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2020 Advanced Placement tests – 8 tips to succeed



If you have teenagers who expected to take Advanced Placement tests this year, the College Board recently released detailed information about this year’s unusual roll out of AP exams.

How the College Board is dealing with AP tests during the COVID-19 pandemic was bound to be controversial and it is.

Some people wanted the College Board to cancel the AP tests for a year although most students didn’t. Others advocated postponing the traditional AP exams until the fall.

The College Board, however, took a different tact. It decided to move back the exams one week, slash 75% off the AP test format and create radically different exams.

With this rush to produce new AP tests, no one really knows how many colleges will give students college credits for high scores. Or how students will fare with tests that have never been, well, tested.

It’s a mess.

And so, you may be wondering, now what??

What you need to know about 2020 AP exams

To help you out, I’m sharing the most up-to-date information about the 2020 Advanced Placement exams thanks to my friends at Compass Education Group, a highly respected test-prep firm.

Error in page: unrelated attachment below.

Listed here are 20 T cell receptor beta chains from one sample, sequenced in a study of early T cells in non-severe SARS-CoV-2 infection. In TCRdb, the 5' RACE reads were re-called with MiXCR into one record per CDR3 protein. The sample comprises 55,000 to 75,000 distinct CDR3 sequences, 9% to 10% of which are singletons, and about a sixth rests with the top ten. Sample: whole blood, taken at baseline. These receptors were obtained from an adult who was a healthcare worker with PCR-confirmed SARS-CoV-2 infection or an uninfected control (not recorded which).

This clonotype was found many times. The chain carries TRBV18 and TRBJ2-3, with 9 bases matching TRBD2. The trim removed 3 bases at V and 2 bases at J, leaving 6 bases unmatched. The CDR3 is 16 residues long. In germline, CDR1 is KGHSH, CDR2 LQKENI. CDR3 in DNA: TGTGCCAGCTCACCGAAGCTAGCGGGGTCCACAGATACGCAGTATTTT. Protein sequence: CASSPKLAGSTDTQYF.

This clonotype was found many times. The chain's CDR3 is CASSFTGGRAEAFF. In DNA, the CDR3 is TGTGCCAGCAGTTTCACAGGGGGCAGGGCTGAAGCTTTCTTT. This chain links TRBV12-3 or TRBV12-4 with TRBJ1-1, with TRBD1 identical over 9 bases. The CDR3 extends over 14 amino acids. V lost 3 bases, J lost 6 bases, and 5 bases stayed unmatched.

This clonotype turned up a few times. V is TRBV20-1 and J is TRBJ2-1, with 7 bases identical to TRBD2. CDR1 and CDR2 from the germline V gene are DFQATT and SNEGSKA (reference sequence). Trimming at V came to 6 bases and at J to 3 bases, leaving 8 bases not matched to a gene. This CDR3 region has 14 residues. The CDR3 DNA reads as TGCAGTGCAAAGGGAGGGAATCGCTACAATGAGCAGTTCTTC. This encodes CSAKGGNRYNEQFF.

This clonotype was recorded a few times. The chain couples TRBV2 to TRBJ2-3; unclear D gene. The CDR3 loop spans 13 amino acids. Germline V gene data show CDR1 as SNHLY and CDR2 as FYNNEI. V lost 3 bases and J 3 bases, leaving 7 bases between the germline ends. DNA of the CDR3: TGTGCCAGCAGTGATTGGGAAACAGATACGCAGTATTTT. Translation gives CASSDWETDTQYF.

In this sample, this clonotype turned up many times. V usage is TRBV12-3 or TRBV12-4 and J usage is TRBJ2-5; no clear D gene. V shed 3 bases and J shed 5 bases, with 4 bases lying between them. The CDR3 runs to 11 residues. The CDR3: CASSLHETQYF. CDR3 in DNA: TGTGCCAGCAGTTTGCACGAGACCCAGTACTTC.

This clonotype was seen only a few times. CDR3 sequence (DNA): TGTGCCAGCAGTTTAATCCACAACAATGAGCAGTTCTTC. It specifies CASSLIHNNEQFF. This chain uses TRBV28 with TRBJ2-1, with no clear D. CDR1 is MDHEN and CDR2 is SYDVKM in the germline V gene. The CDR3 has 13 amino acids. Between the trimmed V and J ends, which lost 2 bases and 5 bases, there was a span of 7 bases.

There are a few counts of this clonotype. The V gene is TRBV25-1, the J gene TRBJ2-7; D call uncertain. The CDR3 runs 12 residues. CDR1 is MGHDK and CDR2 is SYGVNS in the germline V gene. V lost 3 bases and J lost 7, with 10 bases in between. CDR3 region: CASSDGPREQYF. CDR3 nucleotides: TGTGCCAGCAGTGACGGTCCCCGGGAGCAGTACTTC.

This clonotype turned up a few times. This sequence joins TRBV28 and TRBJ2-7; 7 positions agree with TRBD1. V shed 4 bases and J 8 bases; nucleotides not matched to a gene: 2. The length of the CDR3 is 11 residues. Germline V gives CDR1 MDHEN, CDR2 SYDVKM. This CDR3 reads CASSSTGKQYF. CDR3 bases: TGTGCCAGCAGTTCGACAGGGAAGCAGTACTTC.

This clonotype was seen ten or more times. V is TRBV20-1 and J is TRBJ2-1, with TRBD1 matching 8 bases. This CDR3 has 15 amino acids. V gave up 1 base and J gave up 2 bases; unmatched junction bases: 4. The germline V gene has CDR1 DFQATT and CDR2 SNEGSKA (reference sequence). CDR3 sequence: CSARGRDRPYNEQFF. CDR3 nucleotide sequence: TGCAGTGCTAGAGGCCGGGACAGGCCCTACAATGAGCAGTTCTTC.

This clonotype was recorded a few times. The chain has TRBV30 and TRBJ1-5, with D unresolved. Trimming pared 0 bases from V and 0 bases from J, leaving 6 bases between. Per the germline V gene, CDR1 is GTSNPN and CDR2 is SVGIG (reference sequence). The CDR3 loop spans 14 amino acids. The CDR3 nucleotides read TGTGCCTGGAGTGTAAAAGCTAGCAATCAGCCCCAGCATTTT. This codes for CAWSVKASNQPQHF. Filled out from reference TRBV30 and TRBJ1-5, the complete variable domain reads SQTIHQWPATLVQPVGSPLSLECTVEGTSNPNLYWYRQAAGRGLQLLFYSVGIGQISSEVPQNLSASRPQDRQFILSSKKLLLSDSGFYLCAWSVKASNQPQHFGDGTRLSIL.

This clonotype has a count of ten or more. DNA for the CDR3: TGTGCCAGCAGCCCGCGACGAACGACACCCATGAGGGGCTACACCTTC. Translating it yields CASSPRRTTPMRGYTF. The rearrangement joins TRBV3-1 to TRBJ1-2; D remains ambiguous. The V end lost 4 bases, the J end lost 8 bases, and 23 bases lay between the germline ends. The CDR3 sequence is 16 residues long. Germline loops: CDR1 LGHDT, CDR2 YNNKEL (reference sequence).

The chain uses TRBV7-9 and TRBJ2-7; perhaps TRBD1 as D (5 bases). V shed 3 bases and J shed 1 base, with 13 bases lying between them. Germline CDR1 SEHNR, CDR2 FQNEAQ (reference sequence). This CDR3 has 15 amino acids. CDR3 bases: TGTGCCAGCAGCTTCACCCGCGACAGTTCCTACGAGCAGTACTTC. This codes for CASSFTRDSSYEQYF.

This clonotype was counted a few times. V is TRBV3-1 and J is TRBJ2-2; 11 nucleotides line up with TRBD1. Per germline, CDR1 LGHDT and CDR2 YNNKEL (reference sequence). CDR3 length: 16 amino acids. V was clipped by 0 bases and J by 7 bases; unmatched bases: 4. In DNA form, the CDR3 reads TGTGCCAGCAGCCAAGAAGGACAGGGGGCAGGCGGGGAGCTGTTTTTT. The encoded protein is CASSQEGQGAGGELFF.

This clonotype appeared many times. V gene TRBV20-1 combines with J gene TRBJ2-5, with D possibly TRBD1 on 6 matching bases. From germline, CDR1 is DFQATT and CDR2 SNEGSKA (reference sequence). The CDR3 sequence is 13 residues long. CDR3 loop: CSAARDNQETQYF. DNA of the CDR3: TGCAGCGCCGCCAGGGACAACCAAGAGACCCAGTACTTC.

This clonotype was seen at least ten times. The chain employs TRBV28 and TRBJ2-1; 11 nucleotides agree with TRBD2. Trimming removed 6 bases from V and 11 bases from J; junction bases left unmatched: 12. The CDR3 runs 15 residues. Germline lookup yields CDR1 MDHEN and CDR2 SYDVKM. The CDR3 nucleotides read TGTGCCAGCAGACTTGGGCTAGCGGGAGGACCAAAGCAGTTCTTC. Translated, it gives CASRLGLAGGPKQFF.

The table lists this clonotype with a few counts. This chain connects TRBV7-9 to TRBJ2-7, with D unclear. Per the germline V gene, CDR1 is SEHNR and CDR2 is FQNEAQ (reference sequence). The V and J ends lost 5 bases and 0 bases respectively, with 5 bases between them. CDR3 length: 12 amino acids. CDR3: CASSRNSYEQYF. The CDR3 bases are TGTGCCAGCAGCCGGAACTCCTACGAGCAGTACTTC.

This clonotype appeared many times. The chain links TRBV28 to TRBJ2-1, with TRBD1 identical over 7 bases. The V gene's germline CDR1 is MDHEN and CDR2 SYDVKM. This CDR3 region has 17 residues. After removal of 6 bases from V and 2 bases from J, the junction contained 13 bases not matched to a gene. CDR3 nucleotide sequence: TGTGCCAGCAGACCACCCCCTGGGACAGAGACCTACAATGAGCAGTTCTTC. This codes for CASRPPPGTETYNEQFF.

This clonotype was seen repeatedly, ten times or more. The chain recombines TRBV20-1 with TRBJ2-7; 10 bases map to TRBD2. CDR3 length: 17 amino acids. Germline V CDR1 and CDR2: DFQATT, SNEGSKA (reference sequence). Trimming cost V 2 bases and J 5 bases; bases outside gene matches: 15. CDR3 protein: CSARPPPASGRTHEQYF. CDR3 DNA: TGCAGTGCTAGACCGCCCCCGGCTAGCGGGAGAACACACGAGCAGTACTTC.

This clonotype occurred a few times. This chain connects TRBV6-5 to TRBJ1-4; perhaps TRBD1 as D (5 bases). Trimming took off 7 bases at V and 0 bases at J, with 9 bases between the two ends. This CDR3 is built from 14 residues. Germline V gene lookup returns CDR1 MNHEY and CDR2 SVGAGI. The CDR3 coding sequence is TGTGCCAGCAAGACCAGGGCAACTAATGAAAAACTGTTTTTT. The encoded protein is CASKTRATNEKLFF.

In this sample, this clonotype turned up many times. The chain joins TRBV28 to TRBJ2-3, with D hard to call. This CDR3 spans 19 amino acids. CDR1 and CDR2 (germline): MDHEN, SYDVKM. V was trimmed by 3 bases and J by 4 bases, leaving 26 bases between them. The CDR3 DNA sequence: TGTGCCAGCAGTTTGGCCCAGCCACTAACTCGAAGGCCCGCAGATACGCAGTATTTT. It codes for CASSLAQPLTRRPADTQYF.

I turn to Compass when I want to learn the real story about the SAT, PSAT, SAT Subject Tests, ACT and AP tests.

Adam Ingersoll, Compass co-founder, allowed me to share the Compass blog post below that should answer a lot of your questions about the AP tests that will take place on various dates and times in May.

Here is an even more in-depth post from Compass that was written for high school counselors and college consultants:

2020 AP Tests and Updates

What we know about this year’s AP Exams:

  • They will be 45 minutes long, online and in-home.
  • They will consist of free response questions only, no multiple-choice.
  • Online AP classes are available on YouTube’s AP Channel.
  • They will test content covered through March.
  • Test dates and format for each subject are available here.
  • Exams will be open-book / open-note.
  • Questions will require more than simple recall; they will resist being answered with a simple Google search.
  • Testing accommodations will be provided. Any student who was approved for accommodations will get them.
  • Students must have registered before March 13 for the AP Exam. Generally, students cannot decide now that a 45-minute AP is appealing and sign up to take it. Students should be able to confirm their registration here.
  • Several schools, including the UCs, have said that they will award course credit for AP scores as with previous years.
  • The College Board will provide video tutorials and online simulations of the computer-based AP Exam. (Details TBA)
  • The College Board will also provide a guide in a few weeks with more details about how the test will be administered.

How students should apply this information to AP preparation

1. Students should plan to take their AP Exam(s) on the primary test date in May.